Sunday, November 1, 2015

93. GHOST LIGHT: THE HAUNTING (seen October 30, 2015)

"Spooky Macbuki"

Elaina Erika Davis. Photo: Michael Blase.
In 1603, the year traditionally given for the birth of Japan’s kabuki theatre, Shakespeare wrote his greatest play, HAMLET. Soon after, Japan closed its doors to the outside world, not reopening them until the mid-19th century. By this time kabuki had developed into a magnificent traditional theatre, and Shakespeare had become the sine qua non of Western classical drama. Before long, Japan, hungry for modern ideas from the West, discovered the cultural and artistic importance of Shakespeare and began trying to adapt his plays for Japanese audiences. Since the only theatre capable of doing so at the time was kabuki, plays like THE MERCHANT OF VENICE and HAMLET, which would probably have been incomprehensible if produced in conventional terms, were rendered into Japanese settings with Japanese characters replacing the originals. By the early 20th century, however, Shakespeare was being done in ways not unlike how it was given in the West. 
Greg Brostrom, Elaina Erika Davis. Photo: Michael Blase.
Eventually, both kabuki actors and actors belonging to Japan’s modern theatre were doing Shakespeare; some of Japan's most exciting modern productions of the Bard—like those staged by Ninagawa Yukio—have gained international acclaim. Moreover, among the many outcomes of the cross-fertilization of Shakespeare and Japan’s traditional theatres (noh, bunraku, and kyōgen, as well as kabuki) have been Western—chiefly American—productions that attempt to fuse Japanese theatrical conventions with Shakespeare’s texts. Such experiments have given us Kabuki Macbeths, Kabuki Othellos, and so on.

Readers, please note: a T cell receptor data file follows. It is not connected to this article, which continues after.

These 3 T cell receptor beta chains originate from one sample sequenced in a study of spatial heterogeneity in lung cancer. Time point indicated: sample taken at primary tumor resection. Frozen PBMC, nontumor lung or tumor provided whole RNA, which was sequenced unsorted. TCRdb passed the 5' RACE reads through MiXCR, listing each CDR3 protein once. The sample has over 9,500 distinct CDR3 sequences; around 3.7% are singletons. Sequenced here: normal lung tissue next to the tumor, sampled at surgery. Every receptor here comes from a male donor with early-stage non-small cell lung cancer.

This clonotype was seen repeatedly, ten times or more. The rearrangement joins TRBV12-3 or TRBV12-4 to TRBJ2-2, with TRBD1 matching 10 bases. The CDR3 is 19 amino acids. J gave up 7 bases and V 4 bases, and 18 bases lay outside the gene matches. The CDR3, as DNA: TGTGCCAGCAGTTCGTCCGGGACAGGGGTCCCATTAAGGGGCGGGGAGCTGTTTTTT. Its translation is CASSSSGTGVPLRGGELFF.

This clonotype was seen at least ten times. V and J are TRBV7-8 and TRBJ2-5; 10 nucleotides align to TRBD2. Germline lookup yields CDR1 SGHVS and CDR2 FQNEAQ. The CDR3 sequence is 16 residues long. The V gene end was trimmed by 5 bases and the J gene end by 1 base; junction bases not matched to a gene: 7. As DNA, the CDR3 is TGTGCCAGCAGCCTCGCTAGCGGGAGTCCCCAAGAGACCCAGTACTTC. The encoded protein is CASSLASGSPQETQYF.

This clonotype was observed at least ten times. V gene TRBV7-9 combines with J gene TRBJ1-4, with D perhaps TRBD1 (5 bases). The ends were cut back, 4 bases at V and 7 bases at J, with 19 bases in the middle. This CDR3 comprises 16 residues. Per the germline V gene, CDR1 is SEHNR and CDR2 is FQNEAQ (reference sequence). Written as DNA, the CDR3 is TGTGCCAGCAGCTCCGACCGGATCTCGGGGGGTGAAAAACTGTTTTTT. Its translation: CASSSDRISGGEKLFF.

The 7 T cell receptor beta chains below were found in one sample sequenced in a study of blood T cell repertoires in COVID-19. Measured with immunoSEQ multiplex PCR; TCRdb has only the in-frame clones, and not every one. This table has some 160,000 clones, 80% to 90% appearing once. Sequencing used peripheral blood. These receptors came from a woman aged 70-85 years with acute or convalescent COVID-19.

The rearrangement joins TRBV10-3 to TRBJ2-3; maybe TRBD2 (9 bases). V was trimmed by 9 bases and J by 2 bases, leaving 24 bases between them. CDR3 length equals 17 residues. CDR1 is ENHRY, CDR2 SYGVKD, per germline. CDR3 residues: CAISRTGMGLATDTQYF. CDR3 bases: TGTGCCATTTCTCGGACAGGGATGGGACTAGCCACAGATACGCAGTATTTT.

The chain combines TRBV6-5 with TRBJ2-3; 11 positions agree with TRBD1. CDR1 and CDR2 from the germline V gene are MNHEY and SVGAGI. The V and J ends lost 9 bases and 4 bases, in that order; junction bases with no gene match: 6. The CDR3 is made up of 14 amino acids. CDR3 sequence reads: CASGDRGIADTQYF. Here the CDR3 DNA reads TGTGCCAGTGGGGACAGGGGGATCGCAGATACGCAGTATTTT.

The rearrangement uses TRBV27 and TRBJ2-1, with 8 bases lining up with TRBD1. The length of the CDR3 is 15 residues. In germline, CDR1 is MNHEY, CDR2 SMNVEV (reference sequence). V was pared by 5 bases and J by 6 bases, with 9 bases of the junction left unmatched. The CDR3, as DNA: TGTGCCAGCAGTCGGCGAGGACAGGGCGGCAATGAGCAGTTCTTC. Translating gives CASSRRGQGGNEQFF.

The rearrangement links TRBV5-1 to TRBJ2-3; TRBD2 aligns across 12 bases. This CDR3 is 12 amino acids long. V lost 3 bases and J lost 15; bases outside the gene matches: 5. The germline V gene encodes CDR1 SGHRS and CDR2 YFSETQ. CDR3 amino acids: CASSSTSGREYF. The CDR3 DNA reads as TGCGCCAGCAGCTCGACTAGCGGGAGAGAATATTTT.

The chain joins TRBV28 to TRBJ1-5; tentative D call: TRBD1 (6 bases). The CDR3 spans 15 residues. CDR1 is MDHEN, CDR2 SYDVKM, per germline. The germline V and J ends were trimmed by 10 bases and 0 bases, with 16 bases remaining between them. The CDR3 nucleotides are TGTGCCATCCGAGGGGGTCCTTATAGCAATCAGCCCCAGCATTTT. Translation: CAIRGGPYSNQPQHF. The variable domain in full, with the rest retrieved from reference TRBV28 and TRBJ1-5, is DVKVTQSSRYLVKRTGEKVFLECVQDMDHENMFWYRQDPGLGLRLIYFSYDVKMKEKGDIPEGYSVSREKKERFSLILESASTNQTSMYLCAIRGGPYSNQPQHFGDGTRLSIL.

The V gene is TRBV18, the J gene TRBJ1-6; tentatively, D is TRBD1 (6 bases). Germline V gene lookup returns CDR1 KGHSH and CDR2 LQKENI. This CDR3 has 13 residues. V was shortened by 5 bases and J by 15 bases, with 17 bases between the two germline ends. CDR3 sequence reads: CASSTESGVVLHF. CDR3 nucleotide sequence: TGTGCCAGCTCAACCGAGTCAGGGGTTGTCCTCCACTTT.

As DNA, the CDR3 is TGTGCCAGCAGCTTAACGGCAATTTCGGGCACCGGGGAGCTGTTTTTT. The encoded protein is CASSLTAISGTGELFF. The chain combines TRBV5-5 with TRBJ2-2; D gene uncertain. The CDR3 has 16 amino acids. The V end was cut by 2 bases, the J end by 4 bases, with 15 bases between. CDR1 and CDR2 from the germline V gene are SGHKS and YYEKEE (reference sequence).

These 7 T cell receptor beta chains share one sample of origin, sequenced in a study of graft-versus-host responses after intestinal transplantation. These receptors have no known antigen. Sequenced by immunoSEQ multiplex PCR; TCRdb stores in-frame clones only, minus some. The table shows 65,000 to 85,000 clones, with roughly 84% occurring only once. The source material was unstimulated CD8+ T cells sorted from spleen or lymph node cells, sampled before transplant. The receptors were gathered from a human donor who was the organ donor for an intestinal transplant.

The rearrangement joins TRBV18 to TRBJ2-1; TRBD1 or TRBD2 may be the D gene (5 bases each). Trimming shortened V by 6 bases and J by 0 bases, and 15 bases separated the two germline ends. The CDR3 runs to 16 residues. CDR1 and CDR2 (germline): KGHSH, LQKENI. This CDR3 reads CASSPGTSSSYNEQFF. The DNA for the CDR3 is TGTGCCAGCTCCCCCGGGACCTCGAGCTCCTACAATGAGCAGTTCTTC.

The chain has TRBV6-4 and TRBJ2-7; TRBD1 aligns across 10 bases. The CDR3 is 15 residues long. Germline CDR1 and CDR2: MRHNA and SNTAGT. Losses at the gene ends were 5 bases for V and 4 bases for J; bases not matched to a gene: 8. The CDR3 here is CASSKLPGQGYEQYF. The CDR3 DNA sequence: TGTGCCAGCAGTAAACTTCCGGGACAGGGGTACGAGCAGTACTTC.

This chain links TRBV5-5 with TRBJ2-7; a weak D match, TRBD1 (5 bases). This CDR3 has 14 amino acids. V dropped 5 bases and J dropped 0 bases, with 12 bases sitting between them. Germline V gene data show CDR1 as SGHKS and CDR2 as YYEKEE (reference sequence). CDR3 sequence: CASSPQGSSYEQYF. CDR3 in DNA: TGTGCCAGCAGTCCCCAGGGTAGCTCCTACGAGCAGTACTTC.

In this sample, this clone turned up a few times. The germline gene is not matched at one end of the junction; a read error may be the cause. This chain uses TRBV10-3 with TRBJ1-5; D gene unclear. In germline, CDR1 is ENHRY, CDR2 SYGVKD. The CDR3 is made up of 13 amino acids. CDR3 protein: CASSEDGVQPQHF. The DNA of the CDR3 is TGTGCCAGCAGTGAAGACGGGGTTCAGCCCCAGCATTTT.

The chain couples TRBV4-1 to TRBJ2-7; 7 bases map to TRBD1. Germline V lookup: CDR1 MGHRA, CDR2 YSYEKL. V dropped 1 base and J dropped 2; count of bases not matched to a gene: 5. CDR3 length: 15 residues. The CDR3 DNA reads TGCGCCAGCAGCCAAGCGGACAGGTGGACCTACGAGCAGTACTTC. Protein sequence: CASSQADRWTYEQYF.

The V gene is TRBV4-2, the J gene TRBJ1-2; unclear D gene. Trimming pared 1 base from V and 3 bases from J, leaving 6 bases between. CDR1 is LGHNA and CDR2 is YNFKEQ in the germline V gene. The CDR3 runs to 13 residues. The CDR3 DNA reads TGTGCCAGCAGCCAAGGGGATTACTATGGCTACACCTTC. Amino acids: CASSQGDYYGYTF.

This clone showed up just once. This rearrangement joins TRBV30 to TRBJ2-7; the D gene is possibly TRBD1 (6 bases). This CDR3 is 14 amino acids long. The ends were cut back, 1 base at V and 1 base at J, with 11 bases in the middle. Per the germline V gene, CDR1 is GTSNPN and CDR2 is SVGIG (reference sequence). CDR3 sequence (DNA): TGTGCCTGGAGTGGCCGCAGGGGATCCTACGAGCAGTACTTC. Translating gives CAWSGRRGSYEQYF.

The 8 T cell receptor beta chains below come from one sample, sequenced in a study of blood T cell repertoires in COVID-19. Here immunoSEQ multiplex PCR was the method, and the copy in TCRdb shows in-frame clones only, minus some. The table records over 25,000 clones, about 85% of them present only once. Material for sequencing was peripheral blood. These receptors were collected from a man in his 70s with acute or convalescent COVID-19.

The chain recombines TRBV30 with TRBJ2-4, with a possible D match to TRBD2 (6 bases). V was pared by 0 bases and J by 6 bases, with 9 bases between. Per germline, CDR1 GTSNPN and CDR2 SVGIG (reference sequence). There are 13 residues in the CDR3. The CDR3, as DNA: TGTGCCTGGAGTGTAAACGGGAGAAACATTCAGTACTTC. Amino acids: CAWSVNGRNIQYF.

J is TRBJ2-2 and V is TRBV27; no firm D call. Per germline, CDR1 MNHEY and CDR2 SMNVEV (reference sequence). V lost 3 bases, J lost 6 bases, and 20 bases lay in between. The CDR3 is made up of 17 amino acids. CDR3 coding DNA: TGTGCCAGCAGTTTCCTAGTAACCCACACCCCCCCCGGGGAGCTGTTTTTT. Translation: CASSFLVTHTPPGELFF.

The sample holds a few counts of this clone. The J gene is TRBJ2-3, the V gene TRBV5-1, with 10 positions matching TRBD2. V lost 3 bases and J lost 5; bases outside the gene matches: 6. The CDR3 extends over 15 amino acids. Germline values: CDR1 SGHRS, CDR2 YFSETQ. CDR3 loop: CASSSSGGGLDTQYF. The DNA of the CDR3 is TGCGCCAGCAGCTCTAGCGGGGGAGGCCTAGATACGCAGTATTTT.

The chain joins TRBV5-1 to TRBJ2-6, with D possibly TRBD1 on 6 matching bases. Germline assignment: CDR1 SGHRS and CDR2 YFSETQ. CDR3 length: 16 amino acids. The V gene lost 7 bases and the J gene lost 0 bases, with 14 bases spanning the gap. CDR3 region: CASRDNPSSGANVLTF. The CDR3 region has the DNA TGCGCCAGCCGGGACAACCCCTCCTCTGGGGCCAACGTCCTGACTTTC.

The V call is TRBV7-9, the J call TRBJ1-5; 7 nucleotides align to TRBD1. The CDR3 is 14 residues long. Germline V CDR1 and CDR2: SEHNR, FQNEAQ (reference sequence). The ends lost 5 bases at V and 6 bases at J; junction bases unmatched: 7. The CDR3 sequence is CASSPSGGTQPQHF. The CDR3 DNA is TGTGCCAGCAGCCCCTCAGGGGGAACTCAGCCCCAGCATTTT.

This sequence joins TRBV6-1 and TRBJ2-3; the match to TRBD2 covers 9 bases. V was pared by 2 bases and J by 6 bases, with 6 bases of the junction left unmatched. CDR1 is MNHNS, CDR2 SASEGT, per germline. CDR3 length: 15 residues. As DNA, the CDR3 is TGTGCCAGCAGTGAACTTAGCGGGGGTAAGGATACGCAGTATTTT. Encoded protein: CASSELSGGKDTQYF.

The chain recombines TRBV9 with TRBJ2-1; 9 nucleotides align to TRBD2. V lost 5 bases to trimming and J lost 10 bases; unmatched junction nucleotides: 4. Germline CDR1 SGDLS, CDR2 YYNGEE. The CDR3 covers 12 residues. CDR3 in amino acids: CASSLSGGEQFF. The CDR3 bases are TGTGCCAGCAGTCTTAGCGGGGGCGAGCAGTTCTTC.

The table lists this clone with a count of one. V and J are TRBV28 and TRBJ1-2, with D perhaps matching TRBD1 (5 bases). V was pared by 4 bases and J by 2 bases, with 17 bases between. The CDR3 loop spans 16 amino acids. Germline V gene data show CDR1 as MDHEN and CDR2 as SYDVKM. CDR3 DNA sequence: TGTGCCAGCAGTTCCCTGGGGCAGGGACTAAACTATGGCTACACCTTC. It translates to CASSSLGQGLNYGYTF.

Elaina Erika Davis. Photo;  Michael Blase.
Less common are original plays that seek to combine Japanese traditional plays with Shakespeare. A good example of this is Carol Fisher Sorgenfrei’s GHOST LIGHT: THE HAUNTING, which opened at midnight on Halloween, October 31, at the TBG Theatre. Ms. Sorgenfrei, a UCLA professor emerita and specialist in Japanese theatre, is a published and produced playwright who has been at the forefront of creating what many call “fusion” theatre, of which GHOST LIGHT is a good example. Her new play, directed by Penny Bergman, who also has trained in Japanese theatre, is an ambitious attempt to find the correlations in kabuki’s greatest ghost play, TŌKAIDŌ YOTSUYA KAIDAN (Ghost Stories at Yotsuya on the Tōkaidō), written by Tsuruya Nanboku IV in 1825, and MACBETH, which has some ghostly creds of its own. Although conflict of interest concerns prevent my critiquing GHOST LIGHT, I’d like to offer a few words to introduce its approach.
Elaina Erkia Davis, Greg Brostrom. Photo: Michael Blase.
The Japanese play tells of a masterless samurai named Iemon who betrays his wife, Oiwa, who’s recently given birth, by planning to marry a neighbor’s daughter; Iemon’s machinations lead to Oiwa’s disfigurement and death, after which, in scenes that are still frightening, her ghost returns to seek revenge on those responsible. In GHOST LIGHT, Keiko Tamiya (Elaina Erika Davis) is a present-day Japanese-American actress, married to the actor Bryan Eamon Quinn (Greg Brostrom); their mutual popularity is recognized—as in the Brangelina melding of Brad Pitt and Angelina Jolie—as Breiko. However, after Keiko wins a Best Actress Emmy, Bryan’s envy of Keiko’s achievement and his ambition—fueled by a cunning manager, Jonathan Hecht (Patrick Goss)—leads him to seek the role of Macbeth in a major Broadway revival directed by a famous, controversial director, Hellen Gates Porter (also Mr. Goss). It’s not long before betrayal, murder, adultery, chemical poisoning, Japan’s Fukushima tsunami, a giant spider web, and a vengeful revenant vie for center stage.
Greg Brostrom, Elaina Erika Davis. Photo: Michael Blase.

Ms. Bergman’s minimalist production employs various kabuki conventions, including live accompaniment of traditional Japanese-inflected music (Yukio Tsuji and Sumie Kaneko), black-garbed stage assistants, striking theatrical poses, female impersonation, and so on. GHOST LIGHT: THE HAUNTING, running in an Equity Showcase production, is an unusual contribution to the local theatre scene. 

TBG Theatre
312 West Thirty-Sixth Street, NYC
Through November 8